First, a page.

By Ben Sullivan
Eagles fans who watched Sunday’s conference championships came to the quick conclusion that Nick Foles does not have the talent of Russell Wilson, Aaron Rodgers, Tom Brady or Andrew Luck.
Foles is a nice QB with some potential to grow a bit, but he is not a game-changer and never will be.
So it is understandable why otherwise sane observers like Mike Missanelli, Sal Paolantonio and Randall Cunningham want the Eagles to “Do the Deal” and trade every draft pick they will have for the next three years to draft Marcus Mariota, Chip Kelly’s former QB from Oregon.
It makes perfect sense. Kelly prefers a mobile, read-option play caller, which Foles will never be, and which Mariota exemplifies.
There is one big problem:
It is never going to happen.
Yes, you will hear talk about why Mariota should be in Philly for the next four months, until the draft takes place in May.
But it’s just talk.
If the Eagles really want to draft a QB this year, there are other options, players who will be available at No. 20, where the Birds will pick in the first round, and even later in the draft.
Brett Hundley, UCLA (photo above)
Kelly doesn’t value mobility at the position above all else. Second, by most accounts, Hundley in Round 1 would be a significant reach.
CBSSports.com’s rankings have since bumped Hundley up to the 29th best player in the draft, but previously had him as squarely a Day 2 prospect. ESPN’s Scouts Inc. service for Insiders is even less bullish on Hundley, ranking him 81st, which would put him in the third round.
Hundley did post tremendous numbers. The redshirt junior completed 67.4 percent of his passes while throwing 75 touchdowns to 25 interceptions in three seasons for the Bruins. 2014 was his best yet, with a 69.1 completion percentage and 22 scores to five picks. In addition to executing in the passing game, Hundley added 1,747 yards and 30 touchdowns on the ground.
He has a plenty of other things going for him as well. Hundley is listed at 6’3”, 226 pounds. He has a quality NFL arm. He’s said to have the work ethic necessary to succeed at the next level. Even some of the negatives in his scouting report, such as playing almost entirely in the shotgun formation, probably won’t hurt him in Kelly’s eyes.
Bryce Petty, Baylor
There’s not as much division over Petty, but that’s because nobody is trying to shoehorn him into the first round, either. Rankings have the redshirt senior squarely as a Round 3 or 4 pick, which is where I believe the Eagles would feel more comfortable taking on a project.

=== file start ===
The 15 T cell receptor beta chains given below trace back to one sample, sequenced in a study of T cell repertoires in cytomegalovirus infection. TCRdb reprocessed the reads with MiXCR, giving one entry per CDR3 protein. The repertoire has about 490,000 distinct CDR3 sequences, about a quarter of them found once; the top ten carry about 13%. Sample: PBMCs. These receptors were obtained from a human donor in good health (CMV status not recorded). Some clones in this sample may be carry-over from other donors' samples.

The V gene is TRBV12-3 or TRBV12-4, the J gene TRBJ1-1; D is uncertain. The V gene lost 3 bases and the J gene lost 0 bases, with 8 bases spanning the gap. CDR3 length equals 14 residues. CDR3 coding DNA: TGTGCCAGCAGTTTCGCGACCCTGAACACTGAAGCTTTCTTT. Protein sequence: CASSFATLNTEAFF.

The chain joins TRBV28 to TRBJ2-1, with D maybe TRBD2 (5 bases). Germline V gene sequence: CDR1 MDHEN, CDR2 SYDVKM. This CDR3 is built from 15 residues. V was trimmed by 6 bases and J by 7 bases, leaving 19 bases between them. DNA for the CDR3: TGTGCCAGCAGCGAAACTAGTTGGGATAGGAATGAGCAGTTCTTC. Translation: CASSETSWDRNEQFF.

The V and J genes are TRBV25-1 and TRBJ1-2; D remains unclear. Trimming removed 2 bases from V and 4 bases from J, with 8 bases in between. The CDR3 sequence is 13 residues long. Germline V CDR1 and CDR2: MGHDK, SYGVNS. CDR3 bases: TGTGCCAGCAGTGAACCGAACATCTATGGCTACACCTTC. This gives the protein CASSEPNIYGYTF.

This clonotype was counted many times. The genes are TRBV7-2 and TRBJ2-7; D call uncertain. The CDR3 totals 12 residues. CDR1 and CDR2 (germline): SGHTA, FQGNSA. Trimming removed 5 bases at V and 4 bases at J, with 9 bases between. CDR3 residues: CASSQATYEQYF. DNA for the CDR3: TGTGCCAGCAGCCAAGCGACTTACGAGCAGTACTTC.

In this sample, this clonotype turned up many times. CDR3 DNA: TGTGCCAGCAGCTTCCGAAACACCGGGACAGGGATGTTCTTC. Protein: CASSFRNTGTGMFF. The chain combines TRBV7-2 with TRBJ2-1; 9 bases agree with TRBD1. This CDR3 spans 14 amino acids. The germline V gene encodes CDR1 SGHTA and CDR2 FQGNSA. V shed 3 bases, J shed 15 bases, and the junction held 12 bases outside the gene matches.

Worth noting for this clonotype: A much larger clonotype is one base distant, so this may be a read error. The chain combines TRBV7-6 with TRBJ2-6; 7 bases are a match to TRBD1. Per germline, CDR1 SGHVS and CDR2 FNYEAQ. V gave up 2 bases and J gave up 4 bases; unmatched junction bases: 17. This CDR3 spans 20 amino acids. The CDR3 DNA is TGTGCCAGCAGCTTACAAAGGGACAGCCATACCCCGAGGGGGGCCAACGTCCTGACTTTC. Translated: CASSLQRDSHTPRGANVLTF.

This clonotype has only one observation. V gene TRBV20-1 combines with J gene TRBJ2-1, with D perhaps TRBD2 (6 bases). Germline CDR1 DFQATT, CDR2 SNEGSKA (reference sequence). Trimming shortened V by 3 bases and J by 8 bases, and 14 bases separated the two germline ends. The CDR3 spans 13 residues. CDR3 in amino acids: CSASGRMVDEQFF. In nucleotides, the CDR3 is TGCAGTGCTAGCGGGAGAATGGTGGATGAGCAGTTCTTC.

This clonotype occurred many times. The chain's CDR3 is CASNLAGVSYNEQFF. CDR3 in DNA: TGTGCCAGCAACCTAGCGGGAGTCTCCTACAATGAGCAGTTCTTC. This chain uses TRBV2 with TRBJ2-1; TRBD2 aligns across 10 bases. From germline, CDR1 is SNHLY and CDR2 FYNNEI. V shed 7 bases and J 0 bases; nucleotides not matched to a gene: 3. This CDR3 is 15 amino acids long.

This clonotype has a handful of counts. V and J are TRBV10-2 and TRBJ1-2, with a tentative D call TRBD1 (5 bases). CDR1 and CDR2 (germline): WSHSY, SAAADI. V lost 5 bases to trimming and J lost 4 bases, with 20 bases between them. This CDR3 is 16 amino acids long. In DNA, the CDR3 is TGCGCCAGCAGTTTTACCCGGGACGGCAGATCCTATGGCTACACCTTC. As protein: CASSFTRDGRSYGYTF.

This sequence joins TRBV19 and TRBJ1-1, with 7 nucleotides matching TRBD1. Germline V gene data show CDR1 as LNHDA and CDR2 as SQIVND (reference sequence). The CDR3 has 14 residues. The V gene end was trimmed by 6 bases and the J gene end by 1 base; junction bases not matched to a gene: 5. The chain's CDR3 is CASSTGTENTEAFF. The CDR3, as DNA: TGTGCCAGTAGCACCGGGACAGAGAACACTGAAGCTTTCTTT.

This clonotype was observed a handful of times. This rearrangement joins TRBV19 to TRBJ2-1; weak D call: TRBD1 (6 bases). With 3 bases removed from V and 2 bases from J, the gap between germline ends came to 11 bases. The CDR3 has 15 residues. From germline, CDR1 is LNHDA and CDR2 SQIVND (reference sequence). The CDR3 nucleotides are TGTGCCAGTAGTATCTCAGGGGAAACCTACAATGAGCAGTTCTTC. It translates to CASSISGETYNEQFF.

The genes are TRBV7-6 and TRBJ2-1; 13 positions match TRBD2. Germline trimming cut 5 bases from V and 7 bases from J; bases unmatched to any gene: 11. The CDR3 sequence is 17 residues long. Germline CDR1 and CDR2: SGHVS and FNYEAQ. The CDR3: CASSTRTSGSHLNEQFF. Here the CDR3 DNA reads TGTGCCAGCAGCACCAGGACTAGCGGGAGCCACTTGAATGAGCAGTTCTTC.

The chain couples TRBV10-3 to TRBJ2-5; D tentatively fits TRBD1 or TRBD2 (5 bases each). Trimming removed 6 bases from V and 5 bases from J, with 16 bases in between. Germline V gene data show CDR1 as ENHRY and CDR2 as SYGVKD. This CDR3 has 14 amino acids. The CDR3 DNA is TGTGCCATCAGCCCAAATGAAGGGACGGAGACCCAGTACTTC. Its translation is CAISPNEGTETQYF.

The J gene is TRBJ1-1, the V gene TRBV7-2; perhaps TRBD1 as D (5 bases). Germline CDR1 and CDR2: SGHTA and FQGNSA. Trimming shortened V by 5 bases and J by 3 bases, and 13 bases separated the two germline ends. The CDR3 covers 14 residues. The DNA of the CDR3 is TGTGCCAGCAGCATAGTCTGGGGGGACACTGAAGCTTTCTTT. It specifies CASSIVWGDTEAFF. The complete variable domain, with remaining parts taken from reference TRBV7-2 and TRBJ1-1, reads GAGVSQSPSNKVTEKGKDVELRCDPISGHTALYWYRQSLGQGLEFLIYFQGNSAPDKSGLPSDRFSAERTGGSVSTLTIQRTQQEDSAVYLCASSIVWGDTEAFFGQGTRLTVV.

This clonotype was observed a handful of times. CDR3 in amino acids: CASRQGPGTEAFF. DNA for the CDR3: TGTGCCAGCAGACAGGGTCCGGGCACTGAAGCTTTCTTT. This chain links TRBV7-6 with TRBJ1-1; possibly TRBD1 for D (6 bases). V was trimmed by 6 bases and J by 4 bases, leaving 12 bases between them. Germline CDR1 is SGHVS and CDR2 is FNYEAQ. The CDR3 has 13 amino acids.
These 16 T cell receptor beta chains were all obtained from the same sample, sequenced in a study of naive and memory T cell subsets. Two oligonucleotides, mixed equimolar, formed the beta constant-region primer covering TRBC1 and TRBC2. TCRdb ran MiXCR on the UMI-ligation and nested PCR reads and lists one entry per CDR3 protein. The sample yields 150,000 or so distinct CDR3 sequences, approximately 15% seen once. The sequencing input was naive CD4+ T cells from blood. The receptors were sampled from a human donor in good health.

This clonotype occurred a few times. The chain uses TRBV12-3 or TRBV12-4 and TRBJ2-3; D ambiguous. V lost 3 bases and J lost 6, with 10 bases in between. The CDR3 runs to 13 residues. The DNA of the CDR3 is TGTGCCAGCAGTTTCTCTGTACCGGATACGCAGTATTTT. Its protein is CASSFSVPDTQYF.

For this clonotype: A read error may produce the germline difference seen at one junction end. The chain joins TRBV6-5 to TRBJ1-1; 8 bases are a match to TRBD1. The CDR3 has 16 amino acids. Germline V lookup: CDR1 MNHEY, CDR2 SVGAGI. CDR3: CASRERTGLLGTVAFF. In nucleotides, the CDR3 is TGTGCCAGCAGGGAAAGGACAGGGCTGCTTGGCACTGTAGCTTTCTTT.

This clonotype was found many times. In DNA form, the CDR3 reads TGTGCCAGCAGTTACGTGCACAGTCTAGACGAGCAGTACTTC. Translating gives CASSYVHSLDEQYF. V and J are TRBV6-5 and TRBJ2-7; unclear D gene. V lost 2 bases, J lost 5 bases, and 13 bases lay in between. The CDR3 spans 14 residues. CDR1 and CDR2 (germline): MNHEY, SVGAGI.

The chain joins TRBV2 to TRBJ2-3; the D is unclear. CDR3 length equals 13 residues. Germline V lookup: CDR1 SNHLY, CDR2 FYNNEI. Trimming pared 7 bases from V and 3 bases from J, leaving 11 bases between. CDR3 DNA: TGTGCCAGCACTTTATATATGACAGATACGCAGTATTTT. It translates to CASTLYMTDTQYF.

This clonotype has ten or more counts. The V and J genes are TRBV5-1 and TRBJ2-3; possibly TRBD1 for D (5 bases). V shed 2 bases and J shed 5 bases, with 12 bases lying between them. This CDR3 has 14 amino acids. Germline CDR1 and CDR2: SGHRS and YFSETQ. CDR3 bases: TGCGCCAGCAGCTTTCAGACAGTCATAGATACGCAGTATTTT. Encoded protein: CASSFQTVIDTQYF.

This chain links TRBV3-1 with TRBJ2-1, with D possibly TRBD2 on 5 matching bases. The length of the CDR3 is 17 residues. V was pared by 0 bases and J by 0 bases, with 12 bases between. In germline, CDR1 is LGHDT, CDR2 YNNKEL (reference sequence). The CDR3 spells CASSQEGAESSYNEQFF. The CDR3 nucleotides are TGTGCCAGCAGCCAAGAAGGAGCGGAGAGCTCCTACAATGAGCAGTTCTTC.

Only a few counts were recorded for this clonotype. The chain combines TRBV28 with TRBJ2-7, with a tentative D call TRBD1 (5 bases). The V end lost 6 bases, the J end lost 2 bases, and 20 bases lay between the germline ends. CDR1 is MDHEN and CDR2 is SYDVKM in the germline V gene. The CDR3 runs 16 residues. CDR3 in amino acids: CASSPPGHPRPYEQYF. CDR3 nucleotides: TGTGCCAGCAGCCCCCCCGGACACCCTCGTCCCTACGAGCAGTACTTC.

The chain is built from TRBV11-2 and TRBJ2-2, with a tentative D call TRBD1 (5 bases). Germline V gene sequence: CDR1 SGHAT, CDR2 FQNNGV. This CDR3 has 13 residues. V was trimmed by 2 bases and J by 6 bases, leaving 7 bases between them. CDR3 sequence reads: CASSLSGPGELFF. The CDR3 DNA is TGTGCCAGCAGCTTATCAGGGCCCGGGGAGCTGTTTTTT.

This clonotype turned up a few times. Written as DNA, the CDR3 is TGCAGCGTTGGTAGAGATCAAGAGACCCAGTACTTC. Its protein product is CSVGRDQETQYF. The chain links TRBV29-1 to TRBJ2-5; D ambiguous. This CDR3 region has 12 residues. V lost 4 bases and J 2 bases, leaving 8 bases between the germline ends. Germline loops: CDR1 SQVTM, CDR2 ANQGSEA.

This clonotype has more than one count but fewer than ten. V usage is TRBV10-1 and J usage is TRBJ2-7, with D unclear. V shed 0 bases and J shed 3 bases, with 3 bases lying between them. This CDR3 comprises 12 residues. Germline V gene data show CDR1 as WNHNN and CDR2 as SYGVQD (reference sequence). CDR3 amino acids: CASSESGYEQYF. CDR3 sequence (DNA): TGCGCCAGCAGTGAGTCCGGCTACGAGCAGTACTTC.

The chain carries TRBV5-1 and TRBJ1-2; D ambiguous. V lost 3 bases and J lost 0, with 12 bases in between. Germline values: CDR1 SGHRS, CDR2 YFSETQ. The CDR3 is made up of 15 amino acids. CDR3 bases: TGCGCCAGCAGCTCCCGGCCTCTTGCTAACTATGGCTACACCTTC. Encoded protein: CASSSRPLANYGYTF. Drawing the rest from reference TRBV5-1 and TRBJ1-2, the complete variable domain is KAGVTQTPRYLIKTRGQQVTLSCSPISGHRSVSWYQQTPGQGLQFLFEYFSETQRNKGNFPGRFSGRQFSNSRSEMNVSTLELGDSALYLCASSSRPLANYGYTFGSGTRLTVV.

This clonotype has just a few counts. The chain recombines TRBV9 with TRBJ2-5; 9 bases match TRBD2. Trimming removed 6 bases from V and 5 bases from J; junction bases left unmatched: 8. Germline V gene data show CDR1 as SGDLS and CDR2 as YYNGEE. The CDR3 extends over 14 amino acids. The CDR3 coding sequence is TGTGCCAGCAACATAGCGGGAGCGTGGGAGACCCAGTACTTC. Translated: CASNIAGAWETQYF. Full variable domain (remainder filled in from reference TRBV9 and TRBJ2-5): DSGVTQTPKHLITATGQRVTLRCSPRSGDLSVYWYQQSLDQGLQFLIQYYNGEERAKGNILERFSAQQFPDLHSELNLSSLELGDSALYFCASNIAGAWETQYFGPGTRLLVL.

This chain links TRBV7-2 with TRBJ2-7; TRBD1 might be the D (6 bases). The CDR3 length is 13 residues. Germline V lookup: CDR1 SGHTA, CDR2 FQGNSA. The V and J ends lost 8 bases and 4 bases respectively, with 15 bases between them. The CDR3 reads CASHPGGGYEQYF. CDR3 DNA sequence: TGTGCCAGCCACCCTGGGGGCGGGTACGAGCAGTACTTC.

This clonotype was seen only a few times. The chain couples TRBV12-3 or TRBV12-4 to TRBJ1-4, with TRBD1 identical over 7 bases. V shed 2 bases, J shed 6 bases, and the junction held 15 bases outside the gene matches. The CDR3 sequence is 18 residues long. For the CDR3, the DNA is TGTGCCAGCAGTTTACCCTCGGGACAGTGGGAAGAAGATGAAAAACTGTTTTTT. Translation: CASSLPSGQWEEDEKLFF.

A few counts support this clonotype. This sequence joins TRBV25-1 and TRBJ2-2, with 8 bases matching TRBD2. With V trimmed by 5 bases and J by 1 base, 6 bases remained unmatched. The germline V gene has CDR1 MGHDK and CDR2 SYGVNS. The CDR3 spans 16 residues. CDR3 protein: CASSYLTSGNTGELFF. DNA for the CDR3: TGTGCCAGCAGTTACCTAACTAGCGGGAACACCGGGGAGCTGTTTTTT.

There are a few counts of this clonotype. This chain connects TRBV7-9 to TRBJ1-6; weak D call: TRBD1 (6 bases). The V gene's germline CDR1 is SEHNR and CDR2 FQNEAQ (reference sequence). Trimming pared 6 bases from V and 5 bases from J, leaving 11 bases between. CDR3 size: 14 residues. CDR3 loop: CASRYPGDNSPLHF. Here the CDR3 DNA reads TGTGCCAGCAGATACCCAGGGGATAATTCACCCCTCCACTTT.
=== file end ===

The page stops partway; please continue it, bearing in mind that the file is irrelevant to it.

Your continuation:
A two-year starter for the Bears, Petty completed 62.7 percent of his passes, which is a little lower than you like to see for a college quarterback, but threw 62 touchdowns to just 10 interceptions, which indicates impressive decision making. He’s also a decent athlete, rushing for 338 yards—remember, sack yardage counts—and 21 touchdowns for his career.
Petty is listed at 6’3”, 230 pounds and has a quality NFL arm. His work ethic is said to be above reproach. And like Hundley, the knock about playing entirely from the shotgun formation probably matters little if at all to the Eagles.
Bryan Bennett, Southeastern Louisiana
There’s actually another quarterback in this draft that Kelly recruited. Bennett was at Oregon for three years, but wasn’t going to get an opportunity to play, so he transferred to Division I-AA Southeastern Louisiana where he started his junior and senior season.
The passing numbers are not very good. Bennett completed just 55.5 percent of his passes with 48 touchdowns to 22 interceptions. However, he did rush for 2,080 yards and 37 touchdowns, so he’s got the mobility part going for him. Bennett is also listed at 6’3”, 215 pounds, which is the kind of size you want to see.
There are a number of other prospects in the mix that might be worth delving into a little deeper at a later date, such as Shane Carden out of East Carolina, Garrett Grayson out of Colorado State and Sean Mannion out of Oregon State for example. However, these are all mid-to-late round flier types, and there really isn’t anybody else out there with significantly more upside.
Which is why you can see a player like Hundley becoming enticing to teams late in the first round, or Petty start creeping up draft boards. The problem is none of these guys resemble anything close to sure things. Quarterback may be a need, it may not—Foles is an enigma—but either way, this is a hard year to go searching for answers.